I am not a dating app girl. If you’ve read any of my other pieces, I’m sure I come off as the person I truly am: a (purposefully) bitchy misandrist who is also a hopeless romantic and is, consequently, in love with every man who is slightly nice to her.
Clearly, online dating does not agree with those traits, as men are facetiously nice online — my being a bitch would likely warrant a non-response.
That being said, last spring break, I downloaded Tinder. I often played with the app on my friend’s phones, just content to swipe and see if any guys I knew around campus were attempting to whore themselves out to the general public. However, as I left the judgment (and potential recognition) of campus, I felt inspired to make my own profile, simply for validation purposes.
With my friend’s encouragement, I curated a fairly cute profile in the backseat of our carpool to Not-Ithaca City, U.S.A. However, I quickly developed a swiping addiction. Match after match, in our moving car, I swiped on a wide variety of men. Most notably, I matched with somewhere around: four West Point boys, three musicians, three junior league hockey players, six Binghamton boys, two men who were way too old for me and to my dismay, two wild Cornell boys.
And this was just from all my swiping during the five-hour car ride. I continued to swipe to a lesser degree while on vacation, and an even lesser degree during the few days I spent at home.
Although getting hot matches was fun, no one told me that not everyone chats with you on Tinder — in fact, matching is half the battle when it comes to validation. Sure, a few beefy, ab-having West Point men thought I was cute enough to swipe right, but only two of them actually thought I was cute enough to say hello. What did that say about me? That I was only attractive if I initiated the conversation? If I acted boldly?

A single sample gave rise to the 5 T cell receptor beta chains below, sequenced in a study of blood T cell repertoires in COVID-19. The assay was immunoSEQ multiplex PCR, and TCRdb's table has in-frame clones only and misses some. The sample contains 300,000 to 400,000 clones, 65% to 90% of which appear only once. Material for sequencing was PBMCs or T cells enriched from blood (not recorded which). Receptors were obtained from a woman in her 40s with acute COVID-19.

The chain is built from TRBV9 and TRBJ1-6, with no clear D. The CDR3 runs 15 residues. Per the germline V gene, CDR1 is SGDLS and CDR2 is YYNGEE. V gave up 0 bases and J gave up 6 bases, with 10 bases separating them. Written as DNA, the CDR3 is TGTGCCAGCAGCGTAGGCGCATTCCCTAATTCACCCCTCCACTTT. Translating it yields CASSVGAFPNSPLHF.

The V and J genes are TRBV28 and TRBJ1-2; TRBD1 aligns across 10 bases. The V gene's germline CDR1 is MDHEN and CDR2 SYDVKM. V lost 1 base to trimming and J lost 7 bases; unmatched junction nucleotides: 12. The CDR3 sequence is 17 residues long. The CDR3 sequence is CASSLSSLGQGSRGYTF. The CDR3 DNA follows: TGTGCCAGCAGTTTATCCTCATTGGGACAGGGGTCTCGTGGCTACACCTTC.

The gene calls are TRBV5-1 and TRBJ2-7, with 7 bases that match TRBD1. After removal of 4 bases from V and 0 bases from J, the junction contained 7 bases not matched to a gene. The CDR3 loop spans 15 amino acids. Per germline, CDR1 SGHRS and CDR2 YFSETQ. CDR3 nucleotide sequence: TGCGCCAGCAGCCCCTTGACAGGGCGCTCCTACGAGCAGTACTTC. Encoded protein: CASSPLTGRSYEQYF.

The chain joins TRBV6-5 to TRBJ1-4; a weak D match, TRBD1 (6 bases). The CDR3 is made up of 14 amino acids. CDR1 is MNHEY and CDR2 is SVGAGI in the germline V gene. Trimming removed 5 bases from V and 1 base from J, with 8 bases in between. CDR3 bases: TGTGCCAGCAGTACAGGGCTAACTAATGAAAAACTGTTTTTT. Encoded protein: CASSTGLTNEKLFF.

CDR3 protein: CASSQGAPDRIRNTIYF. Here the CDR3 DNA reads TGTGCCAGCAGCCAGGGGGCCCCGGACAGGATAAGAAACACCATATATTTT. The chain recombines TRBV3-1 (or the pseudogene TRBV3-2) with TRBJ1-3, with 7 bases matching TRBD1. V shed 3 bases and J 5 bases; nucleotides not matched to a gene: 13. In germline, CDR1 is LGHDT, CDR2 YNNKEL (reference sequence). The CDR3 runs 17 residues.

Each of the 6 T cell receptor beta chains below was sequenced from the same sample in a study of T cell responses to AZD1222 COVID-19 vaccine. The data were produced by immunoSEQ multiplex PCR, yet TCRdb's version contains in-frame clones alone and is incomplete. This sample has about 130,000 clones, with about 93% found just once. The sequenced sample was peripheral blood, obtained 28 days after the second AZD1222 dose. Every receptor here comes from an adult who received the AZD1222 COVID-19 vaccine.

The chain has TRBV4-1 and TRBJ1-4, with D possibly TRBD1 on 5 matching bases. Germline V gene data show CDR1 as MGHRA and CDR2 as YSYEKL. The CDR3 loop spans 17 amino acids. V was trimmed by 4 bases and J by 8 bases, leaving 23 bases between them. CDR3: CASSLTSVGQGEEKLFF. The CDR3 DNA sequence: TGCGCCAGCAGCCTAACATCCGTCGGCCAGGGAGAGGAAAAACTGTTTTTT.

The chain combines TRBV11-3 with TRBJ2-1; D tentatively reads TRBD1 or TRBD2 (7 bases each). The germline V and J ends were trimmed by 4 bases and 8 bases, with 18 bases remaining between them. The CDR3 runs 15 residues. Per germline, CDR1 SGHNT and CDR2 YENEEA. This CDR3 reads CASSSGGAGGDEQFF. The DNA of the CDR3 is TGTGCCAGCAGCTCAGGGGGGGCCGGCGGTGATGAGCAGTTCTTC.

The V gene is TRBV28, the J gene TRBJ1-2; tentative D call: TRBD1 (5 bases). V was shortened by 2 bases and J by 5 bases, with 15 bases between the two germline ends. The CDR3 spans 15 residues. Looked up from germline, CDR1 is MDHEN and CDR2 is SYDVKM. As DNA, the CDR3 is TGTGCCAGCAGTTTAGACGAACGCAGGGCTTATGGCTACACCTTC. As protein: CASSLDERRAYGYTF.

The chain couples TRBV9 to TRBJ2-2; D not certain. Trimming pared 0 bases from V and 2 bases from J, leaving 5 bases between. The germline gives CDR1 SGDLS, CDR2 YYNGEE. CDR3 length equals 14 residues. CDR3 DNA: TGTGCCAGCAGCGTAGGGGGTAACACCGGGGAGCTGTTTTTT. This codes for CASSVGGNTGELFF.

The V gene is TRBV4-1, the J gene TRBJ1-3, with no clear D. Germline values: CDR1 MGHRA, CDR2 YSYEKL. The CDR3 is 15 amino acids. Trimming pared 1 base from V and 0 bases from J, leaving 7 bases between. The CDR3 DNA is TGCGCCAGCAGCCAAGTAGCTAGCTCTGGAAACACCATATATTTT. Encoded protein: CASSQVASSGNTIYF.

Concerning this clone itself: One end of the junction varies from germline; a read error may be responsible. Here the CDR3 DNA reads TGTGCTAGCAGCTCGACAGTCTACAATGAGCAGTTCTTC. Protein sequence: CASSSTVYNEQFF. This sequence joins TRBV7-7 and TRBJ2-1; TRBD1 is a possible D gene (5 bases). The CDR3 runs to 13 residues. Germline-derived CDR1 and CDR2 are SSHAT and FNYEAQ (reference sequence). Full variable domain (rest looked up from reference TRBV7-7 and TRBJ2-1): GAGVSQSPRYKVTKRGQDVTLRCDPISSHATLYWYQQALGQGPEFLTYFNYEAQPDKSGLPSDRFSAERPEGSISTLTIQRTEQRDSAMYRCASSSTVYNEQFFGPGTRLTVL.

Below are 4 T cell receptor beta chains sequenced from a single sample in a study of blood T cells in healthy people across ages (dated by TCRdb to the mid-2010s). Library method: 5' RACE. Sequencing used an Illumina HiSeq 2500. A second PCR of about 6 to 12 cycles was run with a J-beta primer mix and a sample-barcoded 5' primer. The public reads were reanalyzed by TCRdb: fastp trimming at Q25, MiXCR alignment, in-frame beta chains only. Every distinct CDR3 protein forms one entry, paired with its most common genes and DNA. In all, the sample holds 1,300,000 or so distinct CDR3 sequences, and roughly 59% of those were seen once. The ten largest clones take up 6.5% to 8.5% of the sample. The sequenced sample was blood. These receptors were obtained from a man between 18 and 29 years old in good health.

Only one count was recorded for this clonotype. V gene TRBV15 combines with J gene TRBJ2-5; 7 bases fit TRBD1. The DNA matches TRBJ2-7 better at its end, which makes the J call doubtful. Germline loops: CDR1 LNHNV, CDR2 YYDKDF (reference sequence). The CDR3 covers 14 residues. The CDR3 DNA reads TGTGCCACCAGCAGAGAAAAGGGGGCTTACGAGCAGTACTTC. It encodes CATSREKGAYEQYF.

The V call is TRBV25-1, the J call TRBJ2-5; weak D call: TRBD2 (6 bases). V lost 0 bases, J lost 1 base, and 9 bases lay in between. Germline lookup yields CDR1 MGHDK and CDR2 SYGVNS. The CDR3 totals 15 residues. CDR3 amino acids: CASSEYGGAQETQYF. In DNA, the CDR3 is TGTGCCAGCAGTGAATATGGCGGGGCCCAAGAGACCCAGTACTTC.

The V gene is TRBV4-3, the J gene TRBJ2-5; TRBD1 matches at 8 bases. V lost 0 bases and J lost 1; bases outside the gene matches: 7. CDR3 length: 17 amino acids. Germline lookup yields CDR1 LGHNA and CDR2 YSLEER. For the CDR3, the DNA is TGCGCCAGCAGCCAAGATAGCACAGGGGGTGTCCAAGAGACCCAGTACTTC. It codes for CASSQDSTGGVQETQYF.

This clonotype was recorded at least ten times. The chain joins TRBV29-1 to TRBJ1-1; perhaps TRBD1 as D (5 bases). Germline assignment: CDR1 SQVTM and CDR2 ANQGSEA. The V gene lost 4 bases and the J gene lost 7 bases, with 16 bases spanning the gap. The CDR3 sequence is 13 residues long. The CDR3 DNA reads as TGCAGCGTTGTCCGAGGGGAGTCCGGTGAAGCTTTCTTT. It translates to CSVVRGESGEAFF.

Clearly not, since one of my matches never responded to my first message to him. I’ll admit, opening with “please tell me about your celiac’s journey, it’s 50 percent of the reason I swiped right” was probably not the way to go. Why would he put it in his bio if he didn’t want me to comment on it, though?
Alas, after a week of chats — some good, some worse — I discovered that I didn’t really like any of the guys. Tinder was just something to pass the time, something for my idle hands to play with. All in all, the glorified game of smash or pass that I was playing became boring quite quickly. Even on the car ride back up to campus, swiping just didn’t give me the same thrill that it did the week before.
I disabled discovery mode as soon as we hit Binghamton and deleted the Tinder app the next day. I collected five Snapchats in total from the app, and though none of them are viable love interests, I think they think the same of me. Regardless, I think they’re all cute, so it’s nice to get a snap and just stare at it a little (like a creep).
That being said, my time on Tinder and my apathy toward deleting it made me realize just how content I am with being single. Right now, I don’t have a crush on a guy, and I’m very much at peace with that. Strangely, I also don’t feel the need to get on Tinder and match with Cornell boys just so I know that some guy on this campus is dying to get with me. For the first time in a long time, I don’t feel like I’m lying when I say that I am really, truly happy to be alone.
So, now you know: The true key to accepting singledom (and fast!) is talking to a bunch of boring guys on Tinder and, predictably, getting bored.
Virginia Snatch is a student at Cornell Universtiy. Her fortnightly Column The Slip ‘N Slide discusses the art of sex, passion and everything in between.
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